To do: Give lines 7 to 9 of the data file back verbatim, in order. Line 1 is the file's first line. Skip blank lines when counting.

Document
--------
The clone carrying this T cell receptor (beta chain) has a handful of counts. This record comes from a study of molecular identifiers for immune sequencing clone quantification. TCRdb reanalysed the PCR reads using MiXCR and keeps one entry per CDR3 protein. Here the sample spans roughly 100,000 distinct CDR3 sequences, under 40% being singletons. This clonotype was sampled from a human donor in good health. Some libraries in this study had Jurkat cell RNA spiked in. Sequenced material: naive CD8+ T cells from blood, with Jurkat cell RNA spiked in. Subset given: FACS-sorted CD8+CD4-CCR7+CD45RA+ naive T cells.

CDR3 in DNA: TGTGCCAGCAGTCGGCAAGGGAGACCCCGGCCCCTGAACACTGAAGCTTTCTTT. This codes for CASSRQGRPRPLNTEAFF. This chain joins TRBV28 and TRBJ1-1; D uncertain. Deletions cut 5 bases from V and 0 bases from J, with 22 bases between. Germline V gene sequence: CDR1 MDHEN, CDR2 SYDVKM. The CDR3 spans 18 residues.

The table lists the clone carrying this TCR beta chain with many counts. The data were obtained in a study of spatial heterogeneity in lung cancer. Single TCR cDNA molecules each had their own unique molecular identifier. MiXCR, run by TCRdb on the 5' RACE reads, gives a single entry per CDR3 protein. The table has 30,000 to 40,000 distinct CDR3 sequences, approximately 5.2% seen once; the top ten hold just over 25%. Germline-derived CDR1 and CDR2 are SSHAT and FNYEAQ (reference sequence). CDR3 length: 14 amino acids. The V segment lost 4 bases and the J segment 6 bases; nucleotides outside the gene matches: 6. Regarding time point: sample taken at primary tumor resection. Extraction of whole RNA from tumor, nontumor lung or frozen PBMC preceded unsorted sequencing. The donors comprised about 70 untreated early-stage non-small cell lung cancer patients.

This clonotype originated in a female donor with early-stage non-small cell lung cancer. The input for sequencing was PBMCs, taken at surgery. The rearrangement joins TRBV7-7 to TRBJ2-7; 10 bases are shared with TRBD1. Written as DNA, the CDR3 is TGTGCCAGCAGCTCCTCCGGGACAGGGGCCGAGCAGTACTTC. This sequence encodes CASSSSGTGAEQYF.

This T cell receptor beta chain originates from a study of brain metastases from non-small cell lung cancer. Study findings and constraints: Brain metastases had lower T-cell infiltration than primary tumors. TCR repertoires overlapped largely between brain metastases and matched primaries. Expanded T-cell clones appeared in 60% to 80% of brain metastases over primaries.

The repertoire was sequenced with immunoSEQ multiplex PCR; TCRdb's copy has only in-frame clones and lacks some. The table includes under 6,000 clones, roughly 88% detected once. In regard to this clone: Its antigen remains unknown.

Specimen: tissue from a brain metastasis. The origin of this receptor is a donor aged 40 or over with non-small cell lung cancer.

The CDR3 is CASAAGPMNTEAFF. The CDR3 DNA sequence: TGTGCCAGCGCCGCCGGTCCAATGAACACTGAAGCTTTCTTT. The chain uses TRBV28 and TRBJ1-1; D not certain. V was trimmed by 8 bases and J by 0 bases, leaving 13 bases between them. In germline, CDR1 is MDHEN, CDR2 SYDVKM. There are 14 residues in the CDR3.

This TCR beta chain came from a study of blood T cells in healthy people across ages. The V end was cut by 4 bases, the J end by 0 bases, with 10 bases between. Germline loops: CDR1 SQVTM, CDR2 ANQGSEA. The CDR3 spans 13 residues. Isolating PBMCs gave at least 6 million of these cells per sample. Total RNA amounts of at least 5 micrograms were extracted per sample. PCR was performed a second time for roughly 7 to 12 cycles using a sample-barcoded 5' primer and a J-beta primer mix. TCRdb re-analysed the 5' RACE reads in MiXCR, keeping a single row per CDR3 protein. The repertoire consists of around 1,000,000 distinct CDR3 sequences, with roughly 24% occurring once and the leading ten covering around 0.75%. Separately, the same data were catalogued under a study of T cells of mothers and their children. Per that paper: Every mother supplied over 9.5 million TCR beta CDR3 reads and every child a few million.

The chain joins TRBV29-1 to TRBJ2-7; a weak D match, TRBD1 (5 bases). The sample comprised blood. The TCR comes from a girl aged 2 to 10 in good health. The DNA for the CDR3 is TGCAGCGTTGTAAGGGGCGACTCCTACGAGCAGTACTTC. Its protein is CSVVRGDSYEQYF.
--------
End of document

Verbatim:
Specimen: tissue from a brain metastasis. The origin of this receptor is a donor aged 40 or over with non-small cell lung cancer.

The CDR3 is CASAAGPMNTEAFF. The CDR3 DNA sequence: TGTGCCAGCGCCGCCGGTCCAATGAACACTGAAGCTTTCTTT. The chain uses TRBV28 and TRBJ1-1; D not certain. V was trimmed by 8 bases and J by 0 bases, leaving 13 bases between them. In germline, CDR1 is MDHEN, CDR2 SYDVKM. There are 14 residues in the CDR3.

This TCR beta chain came from a study of blood T cells in healthy people across ages. The V end was cut by 4 bases, the J end by 0 bases, with 10 bases between. Germline loops: CDR1 SQVTM, CDR2 ANQGSEA. The CDR3 spans 13 residues. Isolating PBMCs gave at least 6 million of these cells per sample. Total RNA amounts of at least 5 micrograms were extracted per sample. PCR was performed a second time for roughly 7 to 12 cycles using a sample-barcoded 5' primer and a J-beta primer mix. TCRdb re-analysed the 5' RACE reads in MiXCR, keeping a single row per CDR3 protein. The repertoire consists of around 1,000,000 distinct CDR3 sequences, with roughly 24% occurring once and the leading ten covering around 0.75%. Separately, the same data were catalogued under a study of T cells of mothers and their children. Per that paper: Every mother supplied over 9.5 million TCR beta CDR3 reads and every child a few million.